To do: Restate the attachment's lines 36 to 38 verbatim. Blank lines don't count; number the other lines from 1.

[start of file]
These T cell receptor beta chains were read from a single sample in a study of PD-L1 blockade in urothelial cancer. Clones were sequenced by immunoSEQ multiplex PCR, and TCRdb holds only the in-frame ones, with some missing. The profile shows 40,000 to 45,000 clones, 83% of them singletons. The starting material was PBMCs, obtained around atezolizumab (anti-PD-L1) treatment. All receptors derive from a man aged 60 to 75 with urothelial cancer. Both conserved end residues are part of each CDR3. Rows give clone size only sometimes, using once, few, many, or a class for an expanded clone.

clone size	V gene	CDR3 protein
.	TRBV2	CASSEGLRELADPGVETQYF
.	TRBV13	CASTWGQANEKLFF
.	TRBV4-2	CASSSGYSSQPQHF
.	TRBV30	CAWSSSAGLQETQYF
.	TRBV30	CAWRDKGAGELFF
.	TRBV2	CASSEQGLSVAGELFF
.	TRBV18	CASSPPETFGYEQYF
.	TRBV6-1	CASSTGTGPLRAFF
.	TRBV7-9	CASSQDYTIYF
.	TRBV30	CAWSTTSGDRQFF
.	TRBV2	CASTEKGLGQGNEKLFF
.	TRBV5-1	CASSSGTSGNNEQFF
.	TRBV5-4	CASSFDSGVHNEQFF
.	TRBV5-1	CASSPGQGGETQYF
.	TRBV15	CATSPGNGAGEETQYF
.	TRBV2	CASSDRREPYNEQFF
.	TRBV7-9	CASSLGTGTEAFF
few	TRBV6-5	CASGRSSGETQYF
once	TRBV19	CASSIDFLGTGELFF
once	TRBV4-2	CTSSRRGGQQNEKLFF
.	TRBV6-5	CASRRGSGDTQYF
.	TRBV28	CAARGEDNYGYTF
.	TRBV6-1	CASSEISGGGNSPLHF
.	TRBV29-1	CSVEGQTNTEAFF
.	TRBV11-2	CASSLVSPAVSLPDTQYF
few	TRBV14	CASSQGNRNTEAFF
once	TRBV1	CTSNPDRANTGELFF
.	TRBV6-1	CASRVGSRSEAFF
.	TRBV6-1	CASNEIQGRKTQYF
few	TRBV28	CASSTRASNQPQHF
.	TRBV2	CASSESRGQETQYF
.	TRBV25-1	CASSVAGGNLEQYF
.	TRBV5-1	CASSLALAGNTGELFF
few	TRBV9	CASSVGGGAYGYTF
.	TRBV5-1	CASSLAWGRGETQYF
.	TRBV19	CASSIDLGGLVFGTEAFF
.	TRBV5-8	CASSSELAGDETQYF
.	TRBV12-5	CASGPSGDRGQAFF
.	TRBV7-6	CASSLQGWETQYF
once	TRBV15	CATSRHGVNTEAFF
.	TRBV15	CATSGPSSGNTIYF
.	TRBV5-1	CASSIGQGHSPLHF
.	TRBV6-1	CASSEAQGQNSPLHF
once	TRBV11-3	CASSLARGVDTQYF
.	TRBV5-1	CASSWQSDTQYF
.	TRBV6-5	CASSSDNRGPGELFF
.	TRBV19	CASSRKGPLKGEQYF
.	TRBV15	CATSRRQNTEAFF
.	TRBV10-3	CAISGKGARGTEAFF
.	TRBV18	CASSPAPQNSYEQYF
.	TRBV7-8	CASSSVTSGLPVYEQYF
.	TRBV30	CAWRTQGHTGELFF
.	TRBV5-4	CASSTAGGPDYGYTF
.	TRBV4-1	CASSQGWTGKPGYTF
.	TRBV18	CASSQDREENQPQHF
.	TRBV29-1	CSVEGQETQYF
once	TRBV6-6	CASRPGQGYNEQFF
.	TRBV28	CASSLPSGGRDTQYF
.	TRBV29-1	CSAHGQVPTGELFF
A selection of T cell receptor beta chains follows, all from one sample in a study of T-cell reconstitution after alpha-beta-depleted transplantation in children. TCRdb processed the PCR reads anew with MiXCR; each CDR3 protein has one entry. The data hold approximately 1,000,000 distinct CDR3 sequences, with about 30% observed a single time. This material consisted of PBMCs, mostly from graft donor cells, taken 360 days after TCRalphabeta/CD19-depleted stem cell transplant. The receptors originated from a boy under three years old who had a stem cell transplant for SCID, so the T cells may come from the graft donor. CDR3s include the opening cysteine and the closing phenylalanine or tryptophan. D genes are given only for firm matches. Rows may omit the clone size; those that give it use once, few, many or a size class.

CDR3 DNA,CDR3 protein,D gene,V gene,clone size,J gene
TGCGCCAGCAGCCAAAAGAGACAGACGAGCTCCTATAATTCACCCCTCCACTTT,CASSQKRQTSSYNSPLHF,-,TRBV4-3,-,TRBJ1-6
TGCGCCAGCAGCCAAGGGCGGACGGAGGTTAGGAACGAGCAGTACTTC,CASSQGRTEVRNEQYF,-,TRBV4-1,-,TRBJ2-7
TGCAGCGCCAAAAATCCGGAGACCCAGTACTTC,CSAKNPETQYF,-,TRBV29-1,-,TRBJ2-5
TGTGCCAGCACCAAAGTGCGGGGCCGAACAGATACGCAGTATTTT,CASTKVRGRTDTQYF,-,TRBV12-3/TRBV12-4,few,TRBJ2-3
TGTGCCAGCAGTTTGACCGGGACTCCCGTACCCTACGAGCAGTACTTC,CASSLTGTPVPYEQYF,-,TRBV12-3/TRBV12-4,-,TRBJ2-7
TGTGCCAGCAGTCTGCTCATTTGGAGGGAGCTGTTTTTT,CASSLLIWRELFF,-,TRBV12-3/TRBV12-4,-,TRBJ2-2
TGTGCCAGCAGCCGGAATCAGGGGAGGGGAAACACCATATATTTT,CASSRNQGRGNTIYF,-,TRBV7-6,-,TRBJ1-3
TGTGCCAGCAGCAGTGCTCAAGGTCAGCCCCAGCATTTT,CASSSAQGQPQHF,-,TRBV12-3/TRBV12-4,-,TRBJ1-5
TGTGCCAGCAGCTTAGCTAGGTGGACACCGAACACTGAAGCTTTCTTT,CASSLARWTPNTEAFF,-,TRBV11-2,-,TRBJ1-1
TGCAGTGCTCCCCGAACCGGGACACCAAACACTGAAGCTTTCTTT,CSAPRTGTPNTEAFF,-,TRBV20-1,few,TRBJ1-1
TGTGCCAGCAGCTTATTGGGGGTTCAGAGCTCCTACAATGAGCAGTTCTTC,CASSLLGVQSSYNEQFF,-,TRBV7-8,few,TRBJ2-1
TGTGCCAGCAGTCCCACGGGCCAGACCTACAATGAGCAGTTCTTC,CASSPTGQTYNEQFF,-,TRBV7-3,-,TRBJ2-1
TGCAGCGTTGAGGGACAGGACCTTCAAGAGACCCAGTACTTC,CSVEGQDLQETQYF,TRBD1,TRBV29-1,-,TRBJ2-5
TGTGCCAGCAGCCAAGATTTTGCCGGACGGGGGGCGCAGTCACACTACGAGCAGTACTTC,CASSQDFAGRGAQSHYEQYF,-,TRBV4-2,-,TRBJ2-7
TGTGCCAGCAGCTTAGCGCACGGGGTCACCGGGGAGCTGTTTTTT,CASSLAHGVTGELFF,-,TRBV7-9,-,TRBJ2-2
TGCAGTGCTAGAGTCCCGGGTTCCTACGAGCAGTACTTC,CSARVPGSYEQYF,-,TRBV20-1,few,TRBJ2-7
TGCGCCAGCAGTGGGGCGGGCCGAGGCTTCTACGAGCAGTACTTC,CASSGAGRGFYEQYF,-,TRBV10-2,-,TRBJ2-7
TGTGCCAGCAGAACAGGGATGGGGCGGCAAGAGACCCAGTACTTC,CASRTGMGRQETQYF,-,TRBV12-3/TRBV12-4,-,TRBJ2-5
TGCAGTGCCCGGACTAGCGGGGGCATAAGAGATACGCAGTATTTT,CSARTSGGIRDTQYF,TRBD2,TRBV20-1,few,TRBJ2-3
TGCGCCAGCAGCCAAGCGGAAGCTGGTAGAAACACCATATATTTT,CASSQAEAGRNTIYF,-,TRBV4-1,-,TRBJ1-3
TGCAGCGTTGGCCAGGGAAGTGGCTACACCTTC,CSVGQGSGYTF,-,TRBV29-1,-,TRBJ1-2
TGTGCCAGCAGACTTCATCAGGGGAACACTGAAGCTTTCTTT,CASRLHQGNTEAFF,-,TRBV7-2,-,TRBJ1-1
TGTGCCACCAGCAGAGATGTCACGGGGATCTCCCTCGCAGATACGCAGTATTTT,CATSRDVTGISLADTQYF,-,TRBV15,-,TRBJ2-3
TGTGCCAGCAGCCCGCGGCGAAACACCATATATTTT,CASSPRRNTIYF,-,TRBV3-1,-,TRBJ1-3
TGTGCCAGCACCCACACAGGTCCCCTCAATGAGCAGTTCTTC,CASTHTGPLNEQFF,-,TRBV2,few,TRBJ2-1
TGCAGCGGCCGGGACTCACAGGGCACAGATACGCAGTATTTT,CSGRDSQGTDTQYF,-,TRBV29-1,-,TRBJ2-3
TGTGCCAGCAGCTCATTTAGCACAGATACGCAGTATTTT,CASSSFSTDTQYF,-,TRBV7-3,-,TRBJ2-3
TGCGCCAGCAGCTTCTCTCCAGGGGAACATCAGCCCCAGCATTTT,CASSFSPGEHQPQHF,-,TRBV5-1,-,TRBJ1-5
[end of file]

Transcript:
few	TRBV9	CASSVGGGAYGYTF
.	TRBV5-1	CASSLAWGRGETQYF
.	TRBV19	CASSIDLGGLVFGTEAFF